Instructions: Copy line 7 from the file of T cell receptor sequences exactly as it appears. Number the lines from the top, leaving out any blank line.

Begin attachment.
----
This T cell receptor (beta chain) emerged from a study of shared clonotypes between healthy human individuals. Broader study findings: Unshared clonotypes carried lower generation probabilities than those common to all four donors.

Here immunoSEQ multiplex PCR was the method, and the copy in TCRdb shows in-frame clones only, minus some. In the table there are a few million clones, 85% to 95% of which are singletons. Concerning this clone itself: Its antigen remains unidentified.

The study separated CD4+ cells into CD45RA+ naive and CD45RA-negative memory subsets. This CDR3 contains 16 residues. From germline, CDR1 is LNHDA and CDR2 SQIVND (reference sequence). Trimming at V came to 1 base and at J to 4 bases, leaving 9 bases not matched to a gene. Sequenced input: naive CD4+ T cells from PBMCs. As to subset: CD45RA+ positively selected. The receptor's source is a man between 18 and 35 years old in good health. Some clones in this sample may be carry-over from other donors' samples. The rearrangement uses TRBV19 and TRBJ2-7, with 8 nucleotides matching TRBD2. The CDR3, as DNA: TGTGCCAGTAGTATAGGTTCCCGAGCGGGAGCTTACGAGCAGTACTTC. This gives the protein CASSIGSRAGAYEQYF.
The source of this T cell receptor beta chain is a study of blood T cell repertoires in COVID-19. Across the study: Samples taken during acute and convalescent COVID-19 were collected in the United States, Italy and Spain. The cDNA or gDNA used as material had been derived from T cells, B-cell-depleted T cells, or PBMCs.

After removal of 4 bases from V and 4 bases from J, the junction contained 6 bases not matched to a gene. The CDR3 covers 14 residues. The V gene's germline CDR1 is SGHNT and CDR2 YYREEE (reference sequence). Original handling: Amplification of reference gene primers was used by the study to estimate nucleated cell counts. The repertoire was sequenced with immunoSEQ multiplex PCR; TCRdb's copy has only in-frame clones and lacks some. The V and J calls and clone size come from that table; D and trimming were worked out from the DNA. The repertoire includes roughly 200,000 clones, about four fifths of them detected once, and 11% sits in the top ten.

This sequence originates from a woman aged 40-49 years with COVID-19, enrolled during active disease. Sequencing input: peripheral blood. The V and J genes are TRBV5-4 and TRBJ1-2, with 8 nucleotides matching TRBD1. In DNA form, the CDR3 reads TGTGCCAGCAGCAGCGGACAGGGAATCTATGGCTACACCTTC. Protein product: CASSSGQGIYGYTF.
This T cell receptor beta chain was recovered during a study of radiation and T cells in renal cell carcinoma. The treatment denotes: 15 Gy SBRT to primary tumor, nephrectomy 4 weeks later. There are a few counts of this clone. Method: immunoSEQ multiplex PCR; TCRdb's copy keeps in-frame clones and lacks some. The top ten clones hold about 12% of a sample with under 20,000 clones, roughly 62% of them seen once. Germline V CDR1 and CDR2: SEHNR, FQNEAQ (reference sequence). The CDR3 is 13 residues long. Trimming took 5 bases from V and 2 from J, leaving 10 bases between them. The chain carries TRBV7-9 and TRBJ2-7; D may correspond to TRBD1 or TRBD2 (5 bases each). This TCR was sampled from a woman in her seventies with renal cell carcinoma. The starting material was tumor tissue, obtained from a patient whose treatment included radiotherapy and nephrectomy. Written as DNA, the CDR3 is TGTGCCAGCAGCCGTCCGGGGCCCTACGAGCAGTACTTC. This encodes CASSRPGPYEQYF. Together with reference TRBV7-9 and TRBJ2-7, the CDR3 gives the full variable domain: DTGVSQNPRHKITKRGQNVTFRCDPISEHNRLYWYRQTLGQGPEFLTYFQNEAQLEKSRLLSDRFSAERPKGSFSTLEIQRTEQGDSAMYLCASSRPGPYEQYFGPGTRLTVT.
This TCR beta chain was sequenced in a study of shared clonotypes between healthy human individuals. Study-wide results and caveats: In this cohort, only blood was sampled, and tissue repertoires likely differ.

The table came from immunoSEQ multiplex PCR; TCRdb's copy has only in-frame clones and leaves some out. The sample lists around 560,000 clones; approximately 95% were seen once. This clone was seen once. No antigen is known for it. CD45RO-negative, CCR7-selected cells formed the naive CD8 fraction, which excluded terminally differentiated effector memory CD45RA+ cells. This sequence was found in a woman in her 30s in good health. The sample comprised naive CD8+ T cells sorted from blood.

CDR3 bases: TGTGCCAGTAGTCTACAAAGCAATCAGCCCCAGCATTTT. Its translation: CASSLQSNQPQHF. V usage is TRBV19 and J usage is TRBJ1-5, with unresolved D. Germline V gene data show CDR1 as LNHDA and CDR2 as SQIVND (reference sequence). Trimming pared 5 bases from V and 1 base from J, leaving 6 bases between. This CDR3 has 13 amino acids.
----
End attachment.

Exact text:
This T cell receptor beta chain was recovered during a study of radiation and T cells in renal cell carcinoma. The treatment denotes: 15 Gy SBRT to primary tumor, nephrectomy 4 weeks later. There are a few counts of this clone. Method: immunoSEQ multiplex PCR; TCRdb's copy keeps in-frame clones and lacks some. The top ten clones hold about 12% of a sample with under 20,000 clones, roughly 62% of them seen once. Germline V CDR1 and CDR2: SEHNR, FQNEAQ (reference sequence). The CDR3 is 13 residues long. Trimming took 5 bases from V and 2 from J, leaving 10 bases between them. The chain carries TRBV7-9 and TRBJ2-7; D may correspond to TRBD1 or TRBD2 (5 bases each). This TCR was sampled from a woman in her seventies with renal cell carcinoma. The starting material was tumor tissue, obtained from a patient whose treatment included radiotherapy and nephrectomy. Written as DNA, the CDR3 is TGTGCCAGCAGCCGTCCGGGGCCCTACGAGCAGTACTTC. This encodes CASSRPGPYEQYF. Together with reference TRBV7-9 and TRBJ2-7, the CDR3 gives the full variable domain: DTGVSQNPRHKITKRGQNVTFRCDPISEHNRLYWYRQTLGQGPEFLTYFQNEAQLEKSRLLSDRFSAERPKGSFSTLEIQRTEQGDSAMYLCASSRPGPYEQYFGPGTRLTVT.